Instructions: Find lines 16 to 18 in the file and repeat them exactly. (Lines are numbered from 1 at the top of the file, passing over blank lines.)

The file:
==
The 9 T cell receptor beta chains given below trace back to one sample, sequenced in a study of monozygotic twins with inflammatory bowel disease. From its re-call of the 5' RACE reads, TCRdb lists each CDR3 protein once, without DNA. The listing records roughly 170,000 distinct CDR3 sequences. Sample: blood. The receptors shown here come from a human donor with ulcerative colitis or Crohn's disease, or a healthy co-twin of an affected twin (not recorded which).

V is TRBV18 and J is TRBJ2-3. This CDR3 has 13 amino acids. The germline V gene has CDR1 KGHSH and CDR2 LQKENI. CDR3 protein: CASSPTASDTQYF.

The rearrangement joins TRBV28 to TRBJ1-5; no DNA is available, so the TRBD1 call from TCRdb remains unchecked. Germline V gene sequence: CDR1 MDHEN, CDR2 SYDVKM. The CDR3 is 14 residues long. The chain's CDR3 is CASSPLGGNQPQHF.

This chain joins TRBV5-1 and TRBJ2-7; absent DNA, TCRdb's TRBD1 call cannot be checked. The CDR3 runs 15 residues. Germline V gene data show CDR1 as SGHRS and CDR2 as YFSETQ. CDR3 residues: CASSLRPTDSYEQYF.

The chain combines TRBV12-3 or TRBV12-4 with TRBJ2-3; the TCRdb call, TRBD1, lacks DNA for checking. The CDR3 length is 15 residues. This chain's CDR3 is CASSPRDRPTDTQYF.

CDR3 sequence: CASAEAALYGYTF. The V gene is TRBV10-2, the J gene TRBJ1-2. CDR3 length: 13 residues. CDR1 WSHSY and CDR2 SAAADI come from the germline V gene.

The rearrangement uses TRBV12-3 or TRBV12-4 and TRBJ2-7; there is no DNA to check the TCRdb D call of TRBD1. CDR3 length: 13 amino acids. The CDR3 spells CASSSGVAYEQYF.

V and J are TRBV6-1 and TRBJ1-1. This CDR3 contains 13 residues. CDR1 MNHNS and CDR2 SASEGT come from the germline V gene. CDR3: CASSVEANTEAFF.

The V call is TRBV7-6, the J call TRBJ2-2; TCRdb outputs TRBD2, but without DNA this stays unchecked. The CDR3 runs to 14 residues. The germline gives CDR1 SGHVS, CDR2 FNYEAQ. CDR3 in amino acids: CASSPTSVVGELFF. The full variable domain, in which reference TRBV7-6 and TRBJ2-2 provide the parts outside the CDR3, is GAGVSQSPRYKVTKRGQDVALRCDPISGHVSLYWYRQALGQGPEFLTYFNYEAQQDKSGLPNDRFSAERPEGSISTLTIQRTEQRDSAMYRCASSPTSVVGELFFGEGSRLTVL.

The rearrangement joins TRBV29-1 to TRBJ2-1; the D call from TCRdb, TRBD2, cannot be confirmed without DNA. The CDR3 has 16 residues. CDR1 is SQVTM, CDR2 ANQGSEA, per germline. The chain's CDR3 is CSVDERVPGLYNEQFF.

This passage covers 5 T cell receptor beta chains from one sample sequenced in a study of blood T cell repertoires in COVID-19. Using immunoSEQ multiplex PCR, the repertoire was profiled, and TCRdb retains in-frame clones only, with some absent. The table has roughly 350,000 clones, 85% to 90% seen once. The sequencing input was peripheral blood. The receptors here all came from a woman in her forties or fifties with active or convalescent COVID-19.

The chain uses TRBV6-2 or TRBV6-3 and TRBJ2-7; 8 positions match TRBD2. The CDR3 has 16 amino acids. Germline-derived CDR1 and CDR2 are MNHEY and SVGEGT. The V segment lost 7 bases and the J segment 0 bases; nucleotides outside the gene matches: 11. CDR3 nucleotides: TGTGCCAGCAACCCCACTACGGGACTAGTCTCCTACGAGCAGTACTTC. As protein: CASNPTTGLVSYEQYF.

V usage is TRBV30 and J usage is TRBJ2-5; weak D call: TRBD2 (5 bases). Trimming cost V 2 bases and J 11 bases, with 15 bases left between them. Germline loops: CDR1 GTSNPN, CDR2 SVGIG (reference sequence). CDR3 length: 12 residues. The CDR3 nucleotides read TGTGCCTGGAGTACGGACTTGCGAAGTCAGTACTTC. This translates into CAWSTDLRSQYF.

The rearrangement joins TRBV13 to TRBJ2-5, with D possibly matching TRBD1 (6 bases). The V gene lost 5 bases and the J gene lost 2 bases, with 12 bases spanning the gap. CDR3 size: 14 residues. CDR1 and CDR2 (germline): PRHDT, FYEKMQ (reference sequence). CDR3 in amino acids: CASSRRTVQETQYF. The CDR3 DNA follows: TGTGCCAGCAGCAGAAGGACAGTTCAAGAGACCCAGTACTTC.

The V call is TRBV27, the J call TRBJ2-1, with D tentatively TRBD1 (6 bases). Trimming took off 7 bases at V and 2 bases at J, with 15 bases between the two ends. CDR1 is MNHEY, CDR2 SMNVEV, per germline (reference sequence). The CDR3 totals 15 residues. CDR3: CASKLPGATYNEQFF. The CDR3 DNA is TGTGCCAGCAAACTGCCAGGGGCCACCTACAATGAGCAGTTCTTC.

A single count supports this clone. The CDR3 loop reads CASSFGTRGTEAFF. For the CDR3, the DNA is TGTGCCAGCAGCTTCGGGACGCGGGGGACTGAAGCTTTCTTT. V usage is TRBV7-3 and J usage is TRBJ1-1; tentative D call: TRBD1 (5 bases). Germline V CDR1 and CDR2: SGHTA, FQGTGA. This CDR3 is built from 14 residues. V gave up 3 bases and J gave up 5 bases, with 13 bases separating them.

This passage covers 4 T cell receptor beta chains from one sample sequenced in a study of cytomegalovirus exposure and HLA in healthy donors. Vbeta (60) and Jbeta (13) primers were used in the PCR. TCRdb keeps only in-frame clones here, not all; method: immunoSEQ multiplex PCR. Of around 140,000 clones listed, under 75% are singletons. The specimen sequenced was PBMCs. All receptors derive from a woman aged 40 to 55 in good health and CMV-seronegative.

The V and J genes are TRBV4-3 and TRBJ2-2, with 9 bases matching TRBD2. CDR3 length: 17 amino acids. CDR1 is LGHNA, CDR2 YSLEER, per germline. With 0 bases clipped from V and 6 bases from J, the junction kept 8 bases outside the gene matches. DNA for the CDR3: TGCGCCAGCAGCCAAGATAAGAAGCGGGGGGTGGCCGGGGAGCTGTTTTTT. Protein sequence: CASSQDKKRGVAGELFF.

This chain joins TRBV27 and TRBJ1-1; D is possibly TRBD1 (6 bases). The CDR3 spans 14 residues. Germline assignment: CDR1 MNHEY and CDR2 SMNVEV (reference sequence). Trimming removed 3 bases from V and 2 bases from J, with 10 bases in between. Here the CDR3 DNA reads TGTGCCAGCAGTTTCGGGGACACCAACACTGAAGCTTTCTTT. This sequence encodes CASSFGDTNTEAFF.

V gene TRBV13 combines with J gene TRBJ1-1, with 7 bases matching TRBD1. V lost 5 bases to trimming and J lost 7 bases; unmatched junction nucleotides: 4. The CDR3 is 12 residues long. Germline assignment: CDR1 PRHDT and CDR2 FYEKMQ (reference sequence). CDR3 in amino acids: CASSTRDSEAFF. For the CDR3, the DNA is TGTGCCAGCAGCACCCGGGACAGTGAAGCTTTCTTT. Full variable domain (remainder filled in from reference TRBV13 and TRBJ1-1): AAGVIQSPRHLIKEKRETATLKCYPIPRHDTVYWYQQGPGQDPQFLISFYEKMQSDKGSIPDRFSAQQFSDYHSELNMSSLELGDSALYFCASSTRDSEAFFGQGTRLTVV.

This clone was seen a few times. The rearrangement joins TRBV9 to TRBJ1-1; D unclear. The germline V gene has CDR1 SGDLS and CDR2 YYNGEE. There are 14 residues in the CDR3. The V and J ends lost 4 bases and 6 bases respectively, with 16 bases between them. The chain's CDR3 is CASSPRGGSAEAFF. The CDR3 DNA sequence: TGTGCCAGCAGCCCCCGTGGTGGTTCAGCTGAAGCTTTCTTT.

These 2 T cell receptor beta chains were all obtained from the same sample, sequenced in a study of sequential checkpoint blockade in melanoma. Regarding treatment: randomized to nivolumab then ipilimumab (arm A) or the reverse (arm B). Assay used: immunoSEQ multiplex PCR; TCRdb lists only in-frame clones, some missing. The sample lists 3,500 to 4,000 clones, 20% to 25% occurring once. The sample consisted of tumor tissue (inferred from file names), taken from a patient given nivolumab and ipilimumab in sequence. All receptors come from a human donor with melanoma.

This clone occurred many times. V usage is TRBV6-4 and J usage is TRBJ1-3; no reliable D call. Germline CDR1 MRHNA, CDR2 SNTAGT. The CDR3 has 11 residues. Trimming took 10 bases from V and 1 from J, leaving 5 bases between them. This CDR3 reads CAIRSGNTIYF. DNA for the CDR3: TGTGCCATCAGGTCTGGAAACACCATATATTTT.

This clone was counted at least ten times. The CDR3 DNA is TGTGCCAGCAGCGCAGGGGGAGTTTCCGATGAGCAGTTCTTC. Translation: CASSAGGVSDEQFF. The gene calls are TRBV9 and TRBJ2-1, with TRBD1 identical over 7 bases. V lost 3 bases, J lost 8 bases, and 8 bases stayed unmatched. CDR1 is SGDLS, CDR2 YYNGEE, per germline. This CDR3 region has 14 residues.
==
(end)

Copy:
A single count supports this clone. The CDR3 loop reads CASSFGTRGTEAFF. For the CDR3, the DNA is TGTGCCAGCAGCTTCGGGACGCGGGGGACTGAAGCTTTCTTT. V usage is TRBV7-3 and J usage is TRBJ1-1; tentative D call: TRBD1 (5 bases). Germline V CDR1 and CDR2: SGHTA, FQGTGA. This CDR3 is built from 14 residues. V gave up 3 bases and J gave up 5 bases, with 13 bases separating them.

This passage covers 4 T cell receptor beta chains from one sample sequenced in a study of cytomegalovirus exposure and HLA in healthy donors. Vbeta (60) and Jbeta (13) primers were used in the PCR. TCRdb keeps only in-frame clones here, not all; method: immunoSEQ multiplex PCR. Of around 140,000 clones listed, under 75% are singletons. The specimen sequenced was PBMCs. All receptors derive from a woman aged 40 to 55 in good health and CMV-seronegative.

The V and J genes are TRBV4-3 and TRBJ2-2, with 9 bases matching TRBD2. CDR3 length: 17 amino acids. CDR1 is LGHNA, CDR2 YSLEER, per germline. With 0 bases clipped from V and 6 bases from J, the junction kept 8 bases outside the gene matches. DNA for the CDR3: TGCGCCAGCAGCCAAGATAAGAAGCGGGGGGTGGCCGGGGAGCTGTTTTTT. Protein sequence: CASSQDKKRGVAGELFF.